Size matters August 25, 2008Posted by BiB in Uncategorized.
Darlings, my big computer is broken – feel free to alert the media – and having to use this shitty little laptop with the reaction times of a deaf, sickly tortoise always gives me Sydenham’s chorea, or perhaps St. Vitus’ Dance – I’m forever confusing the symptoms – but then blogging is the only thing in the world I like more than dreaming of unimaginably exuberant, unearned riches so blogging on this two-bit, wheezing piece of toss it is.
Plus, naturally, I’ve been far too busy to blog, what with my new position as Head of Things Olympic for London 2012. I watched the 29th Olympiad with committed dispassion. Until all of a sudden there was a glut of British golds, which meant I had to show the medal table to the Russian several times a day. But the Russians went and spoiled my fun by sneaking past ‘us’ – sorry, I always feel a bit of a wanker sharing in others’ hard-earned victories – in the dying seconds of the games, probably as David Beckham was kicking his ball and that man from Status Quo was guitaring along to that lady sitting on top of a pole. “Well, you should have been old enough to witness the Moscow games,” I intoned gravely, demonstrating my birthright to talk bollocks by dint of having had the common decency to get round to being born earlier than my darling. “We won everything then,” I added, without providing any documentary evidence, but the Russian took my word for it, in awe that anyone he’d got busy with should remember an event so sacred and Soviet as the Moscow Olympics when chemicals were fired into the air – they borrowed them from the East German athletes – to prevent rainclouds forming. “The 800 metres. The 1500. The darts. The snooker. Every god-damned medal worth winning, we won it.”
“I not remyember enysink earlier Brezhnev funeral,” the Russian admitted sheepishly. And asked if I’d like a hot-water bottle.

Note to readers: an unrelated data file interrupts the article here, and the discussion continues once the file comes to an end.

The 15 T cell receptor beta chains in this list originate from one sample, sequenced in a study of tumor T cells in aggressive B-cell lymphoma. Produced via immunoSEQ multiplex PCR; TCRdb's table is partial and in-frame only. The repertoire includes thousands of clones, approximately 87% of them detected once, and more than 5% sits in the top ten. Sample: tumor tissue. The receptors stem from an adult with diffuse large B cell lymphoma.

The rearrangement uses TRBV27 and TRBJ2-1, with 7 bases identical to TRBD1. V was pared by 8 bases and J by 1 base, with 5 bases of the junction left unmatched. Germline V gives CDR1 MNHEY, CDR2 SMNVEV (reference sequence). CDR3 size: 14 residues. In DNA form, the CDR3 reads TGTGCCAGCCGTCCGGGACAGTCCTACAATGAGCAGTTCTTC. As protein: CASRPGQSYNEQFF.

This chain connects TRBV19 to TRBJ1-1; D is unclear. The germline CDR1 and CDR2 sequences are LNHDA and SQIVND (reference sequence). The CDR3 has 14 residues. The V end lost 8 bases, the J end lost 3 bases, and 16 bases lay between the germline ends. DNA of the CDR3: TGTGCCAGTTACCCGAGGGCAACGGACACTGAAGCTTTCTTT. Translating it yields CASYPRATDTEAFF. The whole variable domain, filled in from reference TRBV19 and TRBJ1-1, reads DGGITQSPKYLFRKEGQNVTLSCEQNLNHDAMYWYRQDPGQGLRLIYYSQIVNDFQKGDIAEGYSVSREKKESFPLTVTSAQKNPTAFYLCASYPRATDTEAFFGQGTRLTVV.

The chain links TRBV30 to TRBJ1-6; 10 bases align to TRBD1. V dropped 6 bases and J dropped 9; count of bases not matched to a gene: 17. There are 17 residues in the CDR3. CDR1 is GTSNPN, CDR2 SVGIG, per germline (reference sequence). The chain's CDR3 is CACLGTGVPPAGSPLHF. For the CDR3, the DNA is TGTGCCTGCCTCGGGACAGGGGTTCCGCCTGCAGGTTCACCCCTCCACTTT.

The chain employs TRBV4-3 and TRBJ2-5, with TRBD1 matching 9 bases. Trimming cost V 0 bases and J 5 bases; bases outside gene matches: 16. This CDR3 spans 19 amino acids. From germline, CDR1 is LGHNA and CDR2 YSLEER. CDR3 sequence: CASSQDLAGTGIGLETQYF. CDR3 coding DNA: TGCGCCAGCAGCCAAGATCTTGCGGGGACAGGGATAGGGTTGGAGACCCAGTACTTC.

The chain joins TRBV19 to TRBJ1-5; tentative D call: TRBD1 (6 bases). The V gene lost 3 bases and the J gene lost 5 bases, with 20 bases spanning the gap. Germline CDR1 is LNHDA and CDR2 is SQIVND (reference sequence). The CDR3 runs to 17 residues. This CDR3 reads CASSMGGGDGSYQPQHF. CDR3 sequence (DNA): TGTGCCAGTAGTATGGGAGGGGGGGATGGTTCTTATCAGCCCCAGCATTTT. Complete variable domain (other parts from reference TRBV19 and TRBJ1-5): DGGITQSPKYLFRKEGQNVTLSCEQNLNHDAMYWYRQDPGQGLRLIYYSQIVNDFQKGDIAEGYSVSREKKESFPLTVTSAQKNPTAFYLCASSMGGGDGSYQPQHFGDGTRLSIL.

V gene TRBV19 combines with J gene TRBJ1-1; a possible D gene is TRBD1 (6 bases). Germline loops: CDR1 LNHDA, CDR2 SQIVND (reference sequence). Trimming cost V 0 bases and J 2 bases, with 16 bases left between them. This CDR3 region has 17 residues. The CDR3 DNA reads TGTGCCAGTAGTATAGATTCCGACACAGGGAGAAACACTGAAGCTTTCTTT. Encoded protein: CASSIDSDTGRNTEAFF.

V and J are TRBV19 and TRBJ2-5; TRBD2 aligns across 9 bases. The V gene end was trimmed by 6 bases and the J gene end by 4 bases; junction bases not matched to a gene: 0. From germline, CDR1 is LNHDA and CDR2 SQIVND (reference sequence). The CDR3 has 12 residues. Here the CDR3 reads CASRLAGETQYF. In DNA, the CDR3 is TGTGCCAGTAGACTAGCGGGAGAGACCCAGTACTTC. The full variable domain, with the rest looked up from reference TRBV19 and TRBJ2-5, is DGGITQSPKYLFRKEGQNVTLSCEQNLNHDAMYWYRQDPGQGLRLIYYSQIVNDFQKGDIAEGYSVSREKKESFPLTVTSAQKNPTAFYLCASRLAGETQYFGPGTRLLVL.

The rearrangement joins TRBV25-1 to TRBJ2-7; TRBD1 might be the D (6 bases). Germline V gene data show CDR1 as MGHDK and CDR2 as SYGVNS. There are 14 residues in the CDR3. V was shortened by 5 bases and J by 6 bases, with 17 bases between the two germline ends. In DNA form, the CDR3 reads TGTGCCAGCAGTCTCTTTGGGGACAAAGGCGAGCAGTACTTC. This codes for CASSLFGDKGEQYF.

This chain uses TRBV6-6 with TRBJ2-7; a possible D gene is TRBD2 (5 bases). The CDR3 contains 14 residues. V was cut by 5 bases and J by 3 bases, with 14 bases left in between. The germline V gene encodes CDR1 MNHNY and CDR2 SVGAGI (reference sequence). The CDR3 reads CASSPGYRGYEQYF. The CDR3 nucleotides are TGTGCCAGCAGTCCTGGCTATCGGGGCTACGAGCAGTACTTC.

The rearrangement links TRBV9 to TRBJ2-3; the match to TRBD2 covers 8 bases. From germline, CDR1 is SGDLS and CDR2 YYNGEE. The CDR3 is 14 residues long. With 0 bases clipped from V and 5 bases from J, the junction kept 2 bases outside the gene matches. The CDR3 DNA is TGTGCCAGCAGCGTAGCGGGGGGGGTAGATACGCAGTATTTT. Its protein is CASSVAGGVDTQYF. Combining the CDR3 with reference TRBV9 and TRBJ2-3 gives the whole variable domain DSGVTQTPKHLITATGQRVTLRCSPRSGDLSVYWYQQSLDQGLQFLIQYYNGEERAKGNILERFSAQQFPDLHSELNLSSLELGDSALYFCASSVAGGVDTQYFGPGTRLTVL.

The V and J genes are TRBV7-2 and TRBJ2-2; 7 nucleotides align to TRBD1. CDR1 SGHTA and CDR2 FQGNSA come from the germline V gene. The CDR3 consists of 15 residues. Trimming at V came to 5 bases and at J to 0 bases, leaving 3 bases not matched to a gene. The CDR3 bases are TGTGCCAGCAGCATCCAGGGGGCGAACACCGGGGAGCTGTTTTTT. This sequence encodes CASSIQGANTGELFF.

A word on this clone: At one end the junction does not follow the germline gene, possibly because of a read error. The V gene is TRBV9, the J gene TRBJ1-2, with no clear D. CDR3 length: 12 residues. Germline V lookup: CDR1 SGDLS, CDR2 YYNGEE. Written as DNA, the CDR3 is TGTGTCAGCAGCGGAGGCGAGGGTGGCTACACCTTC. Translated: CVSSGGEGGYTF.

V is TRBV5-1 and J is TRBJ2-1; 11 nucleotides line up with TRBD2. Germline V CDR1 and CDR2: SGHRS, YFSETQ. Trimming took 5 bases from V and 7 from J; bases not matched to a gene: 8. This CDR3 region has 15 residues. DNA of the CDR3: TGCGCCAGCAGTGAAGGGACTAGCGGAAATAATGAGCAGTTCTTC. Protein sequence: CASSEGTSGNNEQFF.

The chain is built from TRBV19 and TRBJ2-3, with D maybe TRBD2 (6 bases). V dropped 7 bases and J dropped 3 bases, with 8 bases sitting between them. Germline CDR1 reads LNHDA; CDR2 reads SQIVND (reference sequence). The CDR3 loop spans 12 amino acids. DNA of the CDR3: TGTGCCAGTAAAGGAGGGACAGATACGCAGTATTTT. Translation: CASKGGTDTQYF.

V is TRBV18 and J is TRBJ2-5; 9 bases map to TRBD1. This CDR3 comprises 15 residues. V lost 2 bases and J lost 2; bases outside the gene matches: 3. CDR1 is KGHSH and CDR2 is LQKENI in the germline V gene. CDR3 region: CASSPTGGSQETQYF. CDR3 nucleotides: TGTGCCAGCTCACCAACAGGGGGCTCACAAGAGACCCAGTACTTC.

“Darlink, maybe zet’s vy you mad. Because you so old,” the Russian resumed, putting away his abacus after double-checking his figures and wiping his brow in disbelief.
“Darling, there’s nothing mad about the way I live my life, polluting my internal physical and mental landscapes, living in a (now faulty) virtual bubble, stumbling from crisis to crisis and then writing it down for strangers to read. Anyway, I feel decidedly between crises at the moment. What you call a personality disorder, I call a personality.”
But an awful worry to be told you’re bonkers. Well, not really a worry. Plus, everyone knows that words designed to injure when ushered into play by a beloved must have their truth-content made subject to at least potential dilution by a factor of, say, a billion. Just to be on the safe side. But then the seed of doubt. It at least provides a distraction between avoiding work, worrying about something or other and thinking when I can next get stark-raving hammered.
“Bugger, now there’s a thing,” I exclaimed internally as I sat sanely sticking pins in voodoo dolls of my neighbours in full view of everyone on the balcony and wondering if I could sell the ash from burning my tax bill on ebay as a work of art. “What if the Russian’s right?” I let out a haughty snort of derision at the very possibility! “But what if bonkersness is as boring as this? And as relatively slow? The descent into madness might not be rapid at all. And at such slow motion, the change is so gradual that it’s bound to seem normal.”
Darlings, so do tell me if you see any tell-tale signs. I’m off to write letters to the Stasi with the old bag upstairs. Between you and me, there’s talk of a plot to assassinate Churchill.